When does an algebraic differential equation have algebraic solutions?

Suppose $$f(x,y)$$ is a rational function. Typically the solution curves of the differential equation $$\frac{dy}{dx}=f(x,y)$$ are not algebraic (for example, if $$f(x,y)=y$$, the solutions are the non-algebraic curves $$y=ce^x$$). There are certain $$f$$, however, for which all solutions are algebraic (for example, if $$f$$ is a rational function in just $$x$$, having $$0$$ residue at every pole).

Given $$f$$, is there a way to check whether all the solutions to $$\frac{dy}{dx}=f(x,y)$$ are algebraic?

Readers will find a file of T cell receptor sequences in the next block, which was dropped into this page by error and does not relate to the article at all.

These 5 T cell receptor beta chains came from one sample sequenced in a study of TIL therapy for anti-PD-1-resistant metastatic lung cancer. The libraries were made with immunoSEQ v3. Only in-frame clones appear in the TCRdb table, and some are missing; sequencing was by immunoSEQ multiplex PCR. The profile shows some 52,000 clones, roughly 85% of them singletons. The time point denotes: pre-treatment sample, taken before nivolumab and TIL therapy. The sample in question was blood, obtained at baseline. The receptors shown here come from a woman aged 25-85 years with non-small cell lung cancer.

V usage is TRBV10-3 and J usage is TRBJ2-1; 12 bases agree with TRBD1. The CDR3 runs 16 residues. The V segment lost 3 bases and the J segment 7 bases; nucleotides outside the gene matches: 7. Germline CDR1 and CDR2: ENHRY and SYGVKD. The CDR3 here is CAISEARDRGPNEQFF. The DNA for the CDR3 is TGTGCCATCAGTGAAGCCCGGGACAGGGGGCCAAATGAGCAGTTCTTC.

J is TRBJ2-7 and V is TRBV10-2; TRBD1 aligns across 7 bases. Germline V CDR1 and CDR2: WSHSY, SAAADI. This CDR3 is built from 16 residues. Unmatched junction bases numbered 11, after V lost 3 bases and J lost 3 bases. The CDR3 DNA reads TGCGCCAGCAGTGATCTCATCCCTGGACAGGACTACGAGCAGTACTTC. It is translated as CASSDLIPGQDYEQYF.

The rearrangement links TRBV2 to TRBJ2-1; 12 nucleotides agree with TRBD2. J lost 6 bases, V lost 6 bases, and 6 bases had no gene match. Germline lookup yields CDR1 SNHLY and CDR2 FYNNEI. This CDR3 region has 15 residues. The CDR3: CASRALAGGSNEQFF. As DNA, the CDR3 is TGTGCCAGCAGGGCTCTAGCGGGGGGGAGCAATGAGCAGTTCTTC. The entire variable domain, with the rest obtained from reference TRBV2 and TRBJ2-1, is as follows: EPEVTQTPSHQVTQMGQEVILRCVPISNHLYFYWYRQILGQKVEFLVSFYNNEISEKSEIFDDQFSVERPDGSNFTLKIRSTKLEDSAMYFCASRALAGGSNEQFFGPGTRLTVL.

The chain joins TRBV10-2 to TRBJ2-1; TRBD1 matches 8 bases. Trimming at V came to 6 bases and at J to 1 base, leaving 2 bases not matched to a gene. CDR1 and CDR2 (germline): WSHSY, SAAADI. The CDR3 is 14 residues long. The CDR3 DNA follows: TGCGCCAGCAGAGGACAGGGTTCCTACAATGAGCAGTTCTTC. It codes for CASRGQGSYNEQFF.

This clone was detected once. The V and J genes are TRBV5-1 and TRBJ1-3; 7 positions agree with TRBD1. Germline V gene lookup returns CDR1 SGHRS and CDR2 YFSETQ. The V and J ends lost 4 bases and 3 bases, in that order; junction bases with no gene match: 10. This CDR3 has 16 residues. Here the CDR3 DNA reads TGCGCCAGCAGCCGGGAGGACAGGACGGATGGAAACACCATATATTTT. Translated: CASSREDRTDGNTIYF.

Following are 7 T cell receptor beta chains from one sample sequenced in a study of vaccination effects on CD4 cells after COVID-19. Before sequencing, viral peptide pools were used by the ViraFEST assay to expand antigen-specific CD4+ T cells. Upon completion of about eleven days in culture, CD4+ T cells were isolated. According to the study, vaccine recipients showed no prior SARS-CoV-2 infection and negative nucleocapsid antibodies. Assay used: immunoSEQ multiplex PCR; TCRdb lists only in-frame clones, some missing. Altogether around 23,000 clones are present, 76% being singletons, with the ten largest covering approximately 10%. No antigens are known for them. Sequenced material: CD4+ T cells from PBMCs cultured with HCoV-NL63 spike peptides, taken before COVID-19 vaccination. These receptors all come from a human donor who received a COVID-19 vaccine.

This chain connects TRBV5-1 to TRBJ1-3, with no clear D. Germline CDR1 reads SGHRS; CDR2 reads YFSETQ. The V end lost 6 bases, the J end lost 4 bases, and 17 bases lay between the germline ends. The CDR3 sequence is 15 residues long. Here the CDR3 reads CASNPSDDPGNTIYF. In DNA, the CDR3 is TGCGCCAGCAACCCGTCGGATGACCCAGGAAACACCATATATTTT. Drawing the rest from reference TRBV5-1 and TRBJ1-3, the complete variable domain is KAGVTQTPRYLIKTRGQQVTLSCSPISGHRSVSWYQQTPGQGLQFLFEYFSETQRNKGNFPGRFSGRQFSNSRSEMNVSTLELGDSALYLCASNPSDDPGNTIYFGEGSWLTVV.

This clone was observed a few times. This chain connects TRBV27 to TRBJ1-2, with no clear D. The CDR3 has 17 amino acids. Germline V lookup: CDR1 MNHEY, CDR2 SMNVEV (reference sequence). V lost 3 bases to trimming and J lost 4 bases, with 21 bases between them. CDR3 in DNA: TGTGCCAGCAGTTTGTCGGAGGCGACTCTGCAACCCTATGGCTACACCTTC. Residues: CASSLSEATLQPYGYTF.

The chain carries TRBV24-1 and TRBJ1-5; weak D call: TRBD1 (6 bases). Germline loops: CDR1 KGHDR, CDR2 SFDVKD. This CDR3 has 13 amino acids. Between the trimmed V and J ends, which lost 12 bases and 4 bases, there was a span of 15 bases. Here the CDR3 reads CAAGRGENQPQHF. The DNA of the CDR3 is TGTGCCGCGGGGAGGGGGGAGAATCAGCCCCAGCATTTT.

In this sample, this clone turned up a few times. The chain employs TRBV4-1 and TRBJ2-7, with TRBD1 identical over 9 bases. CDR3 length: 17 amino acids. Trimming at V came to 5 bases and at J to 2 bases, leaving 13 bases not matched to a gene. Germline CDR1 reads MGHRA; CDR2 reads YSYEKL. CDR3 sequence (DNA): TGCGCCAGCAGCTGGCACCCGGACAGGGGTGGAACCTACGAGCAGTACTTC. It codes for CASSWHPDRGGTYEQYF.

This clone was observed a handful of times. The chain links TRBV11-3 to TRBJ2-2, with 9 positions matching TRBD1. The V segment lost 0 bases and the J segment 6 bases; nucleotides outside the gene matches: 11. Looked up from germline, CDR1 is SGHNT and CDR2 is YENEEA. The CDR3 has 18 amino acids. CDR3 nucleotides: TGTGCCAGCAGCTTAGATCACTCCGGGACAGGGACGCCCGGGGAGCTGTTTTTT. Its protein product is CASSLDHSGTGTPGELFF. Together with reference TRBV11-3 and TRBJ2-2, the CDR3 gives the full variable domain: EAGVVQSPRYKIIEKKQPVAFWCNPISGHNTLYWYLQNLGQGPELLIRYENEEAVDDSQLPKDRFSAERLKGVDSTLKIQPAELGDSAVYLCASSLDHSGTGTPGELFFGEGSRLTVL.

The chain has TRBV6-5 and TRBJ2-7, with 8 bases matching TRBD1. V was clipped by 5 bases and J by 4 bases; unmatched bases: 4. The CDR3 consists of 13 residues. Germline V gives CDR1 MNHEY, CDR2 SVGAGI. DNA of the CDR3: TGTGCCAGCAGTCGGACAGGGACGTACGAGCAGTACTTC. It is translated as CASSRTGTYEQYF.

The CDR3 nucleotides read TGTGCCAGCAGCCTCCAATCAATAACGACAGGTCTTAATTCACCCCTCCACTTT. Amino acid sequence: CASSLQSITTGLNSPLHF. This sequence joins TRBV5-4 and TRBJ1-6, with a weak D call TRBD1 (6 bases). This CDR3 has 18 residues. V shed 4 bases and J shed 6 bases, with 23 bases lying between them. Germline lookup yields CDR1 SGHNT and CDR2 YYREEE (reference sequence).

• I don't think so, since if y' is a rational function, y could be rational, algebraic, logarithmic, trigonometric, inverse trigonometric or many other things – Seth Nov 5 '18 at 0:44
• Just a tongue-in-cheek answer: a good way to check would be solving the equation. – Yuriy S Nov 5 '18 at 4:47
• This problem has a long and storied history going back to the 1800s in Berlin: projecteuclid.org/download/pdf_1/euclid.bams/1183551413 . Although this brief history doesn't contain detailed statements of the results, it might help you with where to look. – KReiser Nov 6 '18 at 3:42
• I'd attack such a problem by using Picard-Vessiot theory (see the first chapter of Singer and van der Put) to determine if the equation can be solved with integrals, then apply the Risch algorithm to solve the integrals. – Brent Baccala Feb 12 at 22:56